Rondo's triple-double key to Celtics' win


Rondo's triple-double key to Celtics' win

By A. Sherrod Blakely

NEW YORK Paul Pierce had it going strong as he led the Celtics to a 113-96 win and a game-high 38 points. Ray Allen was no slouch, scoring 32 points which included eight 3-pointers.

They were the perfect 1-2 punch for the Celtics in Friday's 113-96 win.

Often overlooked on nights when Allen is making 3s and Pierce is playing the role of a professional scorer, is Rajon Rondo.

Rondo racked up his first triple-double of the postseason with 15 points, 11 rebounds and 20 assists.

"I thought Rondo had one of those great catcher games," said Celtics coach Doc Rivers. "He called a terrific game. When he does that, it allows us to run pretty much when we want to run."

The Celtics were indeed in attack mode Friday night as they outscored the Knicks 11-6 in fast-break points.

And leading that charge was Rondo, who is quick to credit the Celtics big men for doing a good job of freeing players like Pierce and Allen.

"Our bigs were getting Ray and Paul open," Rondo said. "That is what Doc (Rivers) has been preaching about."

He's right.

Lately, Rivers has talked more about the need for his team to do a better job with the little things such as setting screens.

"Every team sets picks and somebody is getting open," Rivers said. "It makes us smarter to set picks for Ray and Paul but it was also the motion and ball movement, I thought, was even more important that got Ray shots."

Directing the C's motion and ball movement was Rondo, whose play on Friday was reminiscent to how he played at the start of the season.

"He is a good player," said Mike D'Antoni. "I am not going to take anything away from him, (but) when you have Ray Allen and Paul Pierce hitting shots like that, that is where your assists come from."

A. Sherrod Blakely can be reached at Follow Sherrod on Twitter at http:twitter.comsherrodbcsn

Thomas strains right groin, says he'll 'be fine for Wednesday'

Thomas strains right groin, says he'll 'be fine for Wednesday'

The bumps and bruises continue to pile up for Isaiah Thomas, adding a new one to the group during Boston’s 107-106 loss at Houston. 
The 5-foot-9 guard said he strained his right groin in the second quarter, but added that the injury won’t force him to miss any games. 
“I’ll be alright,” Thomas told reporters after the loss. “I’ll get treatment. I’ll be fine for Wednesday (against Orlando).”
The injury appeared to have happened shortly after Houston’s Trevor Ariza hit a 3-pointer that put the Rockets ahead 55-45.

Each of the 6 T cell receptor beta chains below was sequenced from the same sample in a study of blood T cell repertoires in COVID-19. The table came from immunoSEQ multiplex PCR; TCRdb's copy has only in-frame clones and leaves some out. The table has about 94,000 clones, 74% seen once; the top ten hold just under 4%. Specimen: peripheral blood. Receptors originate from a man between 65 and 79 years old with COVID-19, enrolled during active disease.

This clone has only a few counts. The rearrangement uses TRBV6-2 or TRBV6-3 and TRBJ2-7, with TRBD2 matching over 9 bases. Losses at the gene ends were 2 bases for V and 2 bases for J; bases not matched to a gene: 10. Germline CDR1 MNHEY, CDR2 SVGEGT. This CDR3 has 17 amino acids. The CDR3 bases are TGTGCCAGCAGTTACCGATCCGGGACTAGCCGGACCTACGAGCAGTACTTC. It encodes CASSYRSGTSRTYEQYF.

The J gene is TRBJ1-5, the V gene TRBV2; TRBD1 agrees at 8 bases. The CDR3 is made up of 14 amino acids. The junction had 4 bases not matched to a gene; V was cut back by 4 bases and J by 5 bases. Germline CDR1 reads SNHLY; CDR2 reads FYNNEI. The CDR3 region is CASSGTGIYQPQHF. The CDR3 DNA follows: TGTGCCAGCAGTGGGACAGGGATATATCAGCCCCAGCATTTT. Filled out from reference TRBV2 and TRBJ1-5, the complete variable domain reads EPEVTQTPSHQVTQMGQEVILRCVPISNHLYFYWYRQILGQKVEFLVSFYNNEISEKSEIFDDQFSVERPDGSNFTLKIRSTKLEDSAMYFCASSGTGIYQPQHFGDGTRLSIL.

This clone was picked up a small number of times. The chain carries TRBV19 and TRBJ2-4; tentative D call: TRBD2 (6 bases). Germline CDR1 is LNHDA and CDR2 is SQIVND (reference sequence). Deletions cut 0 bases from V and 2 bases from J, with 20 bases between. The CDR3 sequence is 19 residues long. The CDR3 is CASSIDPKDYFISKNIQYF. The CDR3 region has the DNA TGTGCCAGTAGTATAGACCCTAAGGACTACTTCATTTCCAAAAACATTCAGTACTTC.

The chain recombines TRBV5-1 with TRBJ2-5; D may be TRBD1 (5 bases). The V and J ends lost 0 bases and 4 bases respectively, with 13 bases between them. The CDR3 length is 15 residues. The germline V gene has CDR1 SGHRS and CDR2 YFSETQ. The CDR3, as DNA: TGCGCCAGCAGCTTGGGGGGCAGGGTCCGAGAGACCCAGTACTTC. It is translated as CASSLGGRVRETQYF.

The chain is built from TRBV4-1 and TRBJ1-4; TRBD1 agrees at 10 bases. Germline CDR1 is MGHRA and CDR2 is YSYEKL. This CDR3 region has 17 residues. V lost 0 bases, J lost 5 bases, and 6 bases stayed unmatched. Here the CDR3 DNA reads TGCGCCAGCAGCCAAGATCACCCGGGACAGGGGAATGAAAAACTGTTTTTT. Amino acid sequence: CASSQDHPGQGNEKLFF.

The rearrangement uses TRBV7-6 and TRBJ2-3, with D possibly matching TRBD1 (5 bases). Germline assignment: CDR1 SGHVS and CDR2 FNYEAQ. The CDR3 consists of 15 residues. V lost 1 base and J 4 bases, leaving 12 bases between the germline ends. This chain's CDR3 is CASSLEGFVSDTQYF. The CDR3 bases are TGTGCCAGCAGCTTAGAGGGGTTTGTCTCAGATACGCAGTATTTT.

At the time it didn’t seem all that serious as Thomas, who had 20 points on the night, came down and drained a 3-pointer. 
But after the game, Thomas acknowledged his groin did bother him during the game in which he played 33-plus minutes. 
“A few drives I didn’t have the lift,” said Thomas, who finished with 20 points. “It is what it is. I’ll figure it out.”
Thomas, who played in all 82 regular season games last season in addition to each of Boston’s 21 games this season, has dealt with an assortment of injuries including but not limited to, a swollen middle finger injury on his left (shooting) hand. 
Thomas, an All-Star last season for the first time, has played at an elite level that should once again position him to be represent the Eastern Conference. 
Following Monday’s game, Thomas is averaging a career-high 26.0 points per game which ranks ninth in the NBA along with 6.1 assists. 

Smart: 'Can’t blame the officials for the outcome of the game'

Smart: 'Can’t blame the officials for the outcome of the game'

The fact that the James Harden of the Houston Rockets went to the free throw line 18 times which was more than the entire Celtics roster (12 free throw attempts total) certainly fired up conspiracy theorists among Celtics Nation. 
But what seemed to draw the most ire was what appeared to be a 3-pointer by Avery Bradley late in the fourth quarter that was initially called a long two-pointer. 
And after it was reviewed by the good folks in Secaucus, N.J., they allowed the ruling to stand because there wasn’t enough proof in the many replay angles for them to overturn the original call. 
The missed lay-ups by Al Horford and Isaiah Thomas in the closing seconds stand out, obviously. 
But the 3-pointer that wasn’t a 3-pointer was one of the more talked-about topics in the Celtics locker room afterwards. 
“From the angle we saw, it was a three,” Boston’s Marcus Smart told reporters after the game. “We definitely thought it was.”
Said Jae Crowder: “I thought it was a three. Nothing we can do about it now.”
It was that kind of game for the Celtics, one in which plays that could go either way more often than not, went against them. 
And while Bradley’s questionable two-pointer certainly was a factor in the game’s outcome, as was the free throw discrepancy and the late-game misses, ultimately the blame for Monday’s loss falls upon the Celtics players who were still in position to win despite all those setbacks.

They simply didn't get it done, when it mattered.
Smart, who had 13 points off the Celtics bench, understands that fans like to blame the officials when a game ends like Monday’s loss to Houston. 
“Officials, they did their job,” Smart said. “You can’t blame the officials for the outcome of the game. We made some costly plays down the stretch. Give credit to the Rockets. They made plays and executed down the stretch.”